Are you one of the 44.2 million Americans with a German ancestor, but sense that researching them is more out of reach than others in your family tree? Researching our German can seem daunting because of the language hurdle, but also because the whole concept of “German” is complex. People from central Europe had particularly complicated histories compared to those with more fixed national identities such as the English. Perhaps living on an island has helped define and consolidate who is English, and made possible a more centralized government earlier on in history.
You know how it is – you look in your DNA match list and see an entry for someone you don’t know. There are a few steps you can take to discover the relationship you share. The amount of DNA you and your match share is listed in centimorgans (cM). The cM amount can point you in the right direction to discern your relationship. The DNA company estimates a relationship, but you need to figure out where the person fits in your family tree. If you can correctly place a DNA match in your family tree and determine which ancestor or ancestral couple you and your DNA match both share, you can verify that you are genetically related to that ancestor.
Using a family tree program to organize your DNA matches is useful for several reasons. You can:
– add DNA matches to your tree and link them back to your common ancestor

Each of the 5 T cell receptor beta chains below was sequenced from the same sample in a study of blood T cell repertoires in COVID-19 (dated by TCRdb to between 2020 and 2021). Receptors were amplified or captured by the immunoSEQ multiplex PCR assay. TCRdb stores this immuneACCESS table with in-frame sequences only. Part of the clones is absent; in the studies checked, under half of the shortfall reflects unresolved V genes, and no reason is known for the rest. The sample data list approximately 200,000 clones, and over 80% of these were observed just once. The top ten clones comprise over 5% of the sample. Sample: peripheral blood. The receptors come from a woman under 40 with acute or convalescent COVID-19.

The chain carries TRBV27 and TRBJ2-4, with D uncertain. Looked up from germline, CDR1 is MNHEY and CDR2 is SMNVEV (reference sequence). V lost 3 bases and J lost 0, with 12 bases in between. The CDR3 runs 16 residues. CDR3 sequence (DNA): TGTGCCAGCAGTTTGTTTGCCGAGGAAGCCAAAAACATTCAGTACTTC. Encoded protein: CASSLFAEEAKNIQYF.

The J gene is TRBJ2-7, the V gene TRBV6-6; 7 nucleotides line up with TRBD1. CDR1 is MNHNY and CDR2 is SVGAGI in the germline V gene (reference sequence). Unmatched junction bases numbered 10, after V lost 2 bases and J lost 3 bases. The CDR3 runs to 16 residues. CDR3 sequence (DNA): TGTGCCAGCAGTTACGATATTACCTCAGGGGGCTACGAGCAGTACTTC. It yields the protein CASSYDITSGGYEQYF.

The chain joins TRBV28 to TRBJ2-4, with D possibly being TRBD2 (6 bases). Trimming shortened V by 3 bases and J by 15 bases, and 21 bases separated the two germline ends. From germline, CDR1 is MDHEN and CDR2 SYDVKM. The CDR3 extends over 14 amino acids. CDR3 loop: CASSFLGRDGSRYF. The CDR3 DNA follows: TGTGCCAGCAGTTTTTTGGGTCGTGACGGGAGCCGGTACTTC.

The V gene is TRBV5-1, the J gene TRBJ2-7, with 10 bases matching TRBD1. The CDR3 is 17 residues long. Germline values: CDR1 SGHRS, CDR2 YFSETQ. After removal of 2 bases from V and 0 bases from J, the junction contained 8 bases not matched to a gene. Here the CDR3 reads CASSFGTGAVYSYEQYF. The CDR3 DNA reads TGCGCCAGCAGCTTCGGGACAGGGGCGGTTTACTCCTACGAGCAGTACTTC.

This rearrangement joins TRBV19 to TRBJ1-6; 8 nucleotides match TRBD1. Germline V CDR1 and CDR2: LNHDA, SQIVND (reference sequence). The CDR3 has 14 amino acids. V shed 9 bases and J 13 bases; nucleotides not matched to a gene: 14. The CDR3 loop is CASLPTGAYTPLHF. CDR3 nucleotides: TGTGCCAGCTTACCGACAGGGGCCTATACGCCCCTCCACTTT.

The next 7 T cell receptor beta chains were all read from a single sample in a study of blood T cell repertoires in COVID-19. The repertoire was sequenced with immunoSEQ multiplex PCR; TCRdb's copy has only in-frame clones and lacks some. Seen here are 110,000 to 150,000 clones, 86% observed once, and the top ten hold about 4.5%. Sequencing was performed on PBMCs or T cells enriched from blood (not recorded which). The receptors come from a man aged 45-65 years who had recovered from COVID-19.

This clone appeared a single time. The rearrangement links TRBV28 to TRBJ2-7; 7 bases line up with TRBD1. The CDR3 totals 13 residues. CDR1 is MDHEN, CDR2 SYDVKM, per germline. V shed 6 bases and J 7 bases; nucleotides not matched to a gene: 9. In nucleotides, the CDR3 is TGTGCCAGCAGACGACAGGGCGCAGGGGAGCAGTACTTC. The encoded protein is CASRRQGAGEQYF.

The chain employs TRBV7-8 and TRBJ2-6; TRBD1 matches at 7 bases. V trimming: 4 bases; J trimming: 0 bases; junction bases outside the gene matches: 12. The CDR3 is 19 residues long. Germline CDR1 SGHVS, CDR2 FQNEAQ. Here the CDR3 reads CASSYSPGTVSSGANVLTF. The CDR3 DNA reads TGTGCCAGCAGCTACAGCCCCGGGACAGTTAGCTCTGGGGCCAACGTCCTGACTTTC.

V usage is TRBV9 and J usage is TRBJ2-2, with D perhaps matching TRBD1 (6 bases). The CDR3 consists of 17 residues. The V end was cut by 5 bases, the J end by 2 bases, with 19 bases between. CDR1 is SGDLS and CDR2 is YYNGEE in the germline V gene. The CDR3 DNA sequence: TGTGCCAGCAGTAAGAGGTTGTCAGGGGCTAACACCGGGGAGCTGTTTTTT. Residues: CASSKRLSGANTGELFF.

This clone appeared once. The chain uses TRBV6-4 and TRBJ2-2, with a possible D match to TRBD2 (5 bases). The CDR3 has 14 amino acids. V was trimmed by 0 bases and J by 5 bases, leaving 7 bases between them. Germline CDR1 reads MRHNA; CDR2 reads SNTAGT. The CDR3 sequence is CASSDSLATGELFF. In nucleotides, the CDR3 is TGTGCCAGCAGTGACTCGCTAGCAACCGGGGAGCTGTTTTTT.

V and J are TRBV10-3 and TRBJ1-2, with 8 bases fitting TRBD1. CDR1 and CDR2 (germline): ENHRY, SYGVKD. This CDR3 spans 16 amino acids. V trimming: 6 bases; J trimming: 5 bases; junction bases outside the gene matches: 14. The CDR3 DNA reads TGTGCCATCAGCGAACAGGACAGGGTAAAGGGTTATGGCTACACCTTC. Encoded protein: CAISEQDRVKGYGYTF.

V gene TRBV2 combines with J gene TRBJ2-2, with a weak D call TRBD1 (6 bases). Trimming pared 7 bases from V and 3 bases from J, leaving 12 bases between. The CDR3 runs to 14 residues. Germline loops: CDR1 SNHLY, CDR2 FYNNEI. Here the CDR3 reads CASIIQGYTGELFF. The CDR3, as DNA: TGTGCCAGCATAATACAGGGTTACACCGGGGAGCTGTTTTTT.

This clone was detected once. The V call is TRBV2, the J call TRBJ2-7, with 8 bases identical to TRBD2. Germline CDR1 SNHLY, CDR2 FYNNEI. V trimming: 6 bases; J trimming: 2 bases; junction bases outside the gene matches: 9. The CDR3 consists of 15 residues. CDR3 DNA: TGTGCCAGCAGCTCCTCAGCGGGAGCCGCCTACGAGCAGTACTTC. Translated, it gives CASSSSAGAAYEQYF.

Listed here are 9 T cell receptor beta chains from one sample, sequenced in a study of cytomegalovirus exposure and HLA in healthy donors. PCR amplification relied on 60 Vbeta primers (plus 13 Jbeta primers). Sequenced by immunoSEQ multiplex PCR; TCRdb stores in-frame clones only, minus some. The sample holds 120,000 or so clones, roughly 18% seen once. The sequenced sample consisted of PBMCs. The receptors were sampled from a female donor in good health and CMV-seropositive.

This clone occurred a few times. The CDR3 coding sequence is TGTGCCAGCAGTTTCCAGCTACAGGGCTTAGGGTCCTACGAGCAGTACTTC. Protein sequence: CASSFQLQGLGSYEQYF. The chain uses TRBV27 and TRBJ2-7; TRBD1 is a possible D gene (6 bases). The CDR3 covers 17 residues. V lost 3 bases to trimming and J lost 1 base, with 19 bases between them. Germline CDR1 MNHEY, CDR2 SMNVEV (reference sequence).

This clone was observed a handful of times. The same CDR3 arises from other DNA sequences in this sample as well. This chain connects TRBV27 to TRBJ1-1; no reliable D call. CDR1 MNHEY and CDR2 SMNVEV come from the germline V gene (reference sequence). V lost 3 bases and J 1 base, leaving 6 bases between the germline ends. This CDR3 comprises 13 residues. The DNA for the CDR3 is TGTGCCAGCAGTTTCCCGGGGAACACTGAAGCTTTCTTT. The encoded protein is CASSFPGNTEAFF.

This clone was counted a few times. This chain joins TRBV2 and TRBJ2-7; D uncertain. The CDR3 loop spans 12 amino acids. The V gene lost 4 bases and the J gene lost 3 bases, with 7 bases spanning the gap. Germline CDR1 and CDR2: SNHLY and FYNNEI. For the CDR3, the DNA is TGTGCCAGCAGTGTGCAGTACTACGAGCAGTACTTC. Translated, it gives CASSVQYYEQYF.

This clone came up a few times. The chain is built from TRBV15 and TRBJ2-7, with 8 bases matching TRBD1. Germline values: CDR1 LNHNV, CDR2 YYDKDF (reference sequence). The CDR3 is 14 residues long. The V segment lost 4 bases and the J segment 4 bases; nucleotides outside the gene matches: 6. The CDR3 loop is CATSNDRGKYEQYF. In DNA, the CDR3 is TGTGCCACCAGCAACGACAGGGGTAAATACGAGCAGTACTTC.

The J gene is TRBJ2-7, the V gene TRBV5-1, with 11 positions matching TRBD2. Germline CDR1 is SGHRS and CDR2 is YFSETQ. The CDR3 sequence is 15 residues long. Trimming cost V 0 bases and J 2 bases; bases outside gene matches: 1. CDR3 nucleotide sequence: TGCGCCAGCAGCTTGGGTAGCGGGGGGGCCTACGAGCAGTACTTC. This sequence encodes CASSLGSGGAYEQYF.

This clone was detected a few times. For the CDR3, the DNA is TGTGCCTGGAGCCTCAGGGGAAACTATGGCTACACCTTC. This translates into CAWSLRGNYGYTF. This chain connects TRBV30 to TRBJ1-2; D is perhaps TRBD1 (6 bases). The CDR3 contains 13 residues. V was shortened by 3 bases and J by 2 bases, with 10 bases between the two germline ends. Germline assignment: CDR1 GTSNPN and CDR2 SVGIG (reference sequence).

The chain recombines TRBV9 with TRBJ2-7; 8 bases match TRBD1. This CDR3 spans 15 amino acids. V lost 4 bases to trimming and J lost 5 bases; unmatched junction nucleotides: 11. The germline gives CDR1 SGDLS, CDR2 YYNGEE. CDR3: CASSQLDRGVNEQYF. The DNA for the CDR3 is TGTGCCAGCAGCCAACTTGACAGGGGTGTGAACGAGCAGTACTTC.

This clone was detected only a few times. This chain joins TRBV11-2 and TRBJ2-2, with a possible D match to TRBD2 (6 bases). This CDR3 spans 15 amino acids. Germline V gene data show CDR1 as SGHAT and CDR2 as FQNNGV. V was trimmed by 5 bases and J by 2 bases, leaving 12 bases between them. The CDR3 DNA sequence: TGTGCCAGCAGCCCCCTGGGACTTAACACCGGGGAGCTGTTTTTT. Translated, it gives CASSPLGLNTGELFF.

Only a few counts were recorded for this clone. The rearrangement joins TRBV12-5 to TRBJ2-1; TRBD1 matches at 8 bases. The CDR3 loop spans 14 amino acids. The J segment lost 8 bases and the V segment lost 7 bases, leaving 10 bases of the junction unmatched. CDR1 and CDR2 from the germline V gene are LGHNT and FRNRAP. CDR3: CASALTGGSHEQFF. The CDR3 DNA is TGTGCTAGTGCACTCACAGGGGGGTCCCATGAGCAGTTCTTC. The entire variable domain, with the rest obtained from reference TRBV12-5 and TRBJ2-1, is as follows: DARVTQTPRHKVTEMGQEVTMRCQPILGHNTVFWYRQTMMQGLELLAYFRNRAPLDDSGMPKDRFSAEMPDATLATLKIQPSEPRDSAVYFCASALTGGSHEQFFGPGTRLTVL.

– include DNA matches from various testing databases in one central location
– check the evidence for each parent-child relationship and add documentation
– build quick trees for DNA matches who haven’t shared a full tree
– do descendancy research to find potential test-takers
– build out a match’s tree checking for more than one common ancestor
Many of your DNA matches may have small trees that don’t go back far enough to find a common ancestor. Genetic genealogists often use tree-building tools like Ancestry.com to create quick trees for DNA matches. Ancestry has helpful tree-building tools like hints that assist with building quick trees. However, creating a new tree for each DNA match fills up your list of Ancestry trees quickly. If you don’t want to have a long list of Ancestry trees, create one master genetic tree and include all the DNA matches of a test taker or on a particular side of the family.
Best of luck in all your genealogical endeavors!